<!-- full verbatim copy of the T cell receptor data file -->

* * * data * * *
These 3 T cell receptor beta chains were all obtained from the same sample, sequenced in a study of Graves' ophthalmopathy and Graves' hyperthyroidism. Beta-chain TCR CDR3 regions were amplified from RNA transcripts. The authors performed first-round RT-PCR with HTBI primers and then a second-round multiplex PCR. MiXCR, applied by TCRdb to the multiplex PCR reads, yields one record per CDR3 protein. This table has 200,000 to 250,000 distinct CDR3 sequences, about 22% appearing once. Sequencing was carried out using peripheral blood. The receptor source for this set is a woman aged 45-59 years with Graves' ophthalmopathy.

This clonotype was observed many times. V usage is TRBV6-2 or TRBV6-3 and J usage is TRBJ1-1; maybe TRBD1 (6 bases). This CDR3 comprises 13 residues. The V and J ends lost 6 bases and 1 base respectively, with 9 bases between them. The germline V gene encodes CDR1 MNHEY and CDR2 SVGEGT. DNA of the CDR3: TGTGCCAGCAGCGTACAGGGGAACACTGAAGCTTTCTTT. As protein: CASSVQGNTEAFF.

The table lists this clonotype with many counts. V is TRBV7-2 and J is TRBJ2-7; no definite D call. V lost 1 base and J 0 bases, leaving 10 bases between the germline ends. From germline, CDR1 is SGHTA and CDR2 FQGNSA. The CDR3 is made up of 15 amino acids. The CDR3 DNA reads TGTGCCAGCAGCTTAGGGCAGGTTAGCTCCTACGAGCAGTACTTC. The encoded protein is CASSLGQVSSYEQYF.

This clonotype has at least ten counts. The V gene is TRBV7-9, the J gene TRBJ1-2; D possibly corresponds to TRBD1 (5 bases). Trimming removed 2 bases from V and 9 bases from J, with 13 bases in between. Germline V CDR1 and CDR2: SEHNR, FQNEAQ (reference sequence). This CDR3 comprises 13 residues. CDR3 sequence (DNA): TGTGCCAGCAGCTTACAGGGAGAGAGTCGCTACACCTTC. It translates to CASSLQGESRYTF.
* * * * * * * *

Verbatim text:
These 3 T cell receptor beta chains were all obtained from the same sample, sequenced in a study of Graves' ophthalmopathy and Graves' hyperthyroidism. Beta-chain TCR CDR3 regions were amplified from RNA transcripts. The authors performed first-round RT-PCR with HTBI primers and then a second-round multiplex PCR. MiXCR, applied by TCRdb to the multiplex PCR reads, yields one record per CDR3 protein. This table has 200,000 to 250,000 distinct CDR3 sequences, about 22% appearing once. Sequencing was carried out using peripheral blood. The receptor source for this set is a woman aged 45-59 years with Graves' ophthalmopathy.

This clonotype was observed many times. V usage is TRBV6-2 or TRBV6-3 and J usage is TRBJ1-1; maybe TRBD1 (6 bases). This CDR3 comprises 13 residues. The V and J ends lost 6 bases and 1 base respectively, with 9 bases between them. The germline V gene encodes CDR1 MNHEY and CDR2 SVGEGT. DNA of the CDR3: TGTGCCAGCAGCGTACAGGGGAACACTGAAGCTTTCTTT. As protein: CASSVQGNTEAFF.

The table lists this clonotype with many counts. V is TRBV7-2 and J is TRBJ2-7; no definite D call. V lost 1 base and J 0 bases, leaving 10 bases between the germline ends. From germline, CDR1 is SGHTA and CDR2 FQGNSA. The CDR3 is made up of 15 amino acids. The CDR3 DNA reads TGTGCCAGCAGCTTAGGGCAGGTTAGCTCCTACGAGCAGTACTTC. The encoded protein is CASSLGQVSSYEQYF.

This clonotype has at least ten counts. The V gene is TRBV7-9, the J gene TRBJ1-2; D possibly corresponds to TRBD1 (5 bases). Trimming removed 2 bases from V and 9 bases from J, with 13 bases in between. Germline V CDR1 and CDR2: SEHNR, FQNEAQ (reference sequence). This CDR3 comprises 13 residues. CDR3 sequence (DNA): TGTGCCAGCAGCTTACAGGGAGAGAGTCGCTACACCTTC. It translates to CASSLQGESRYTF.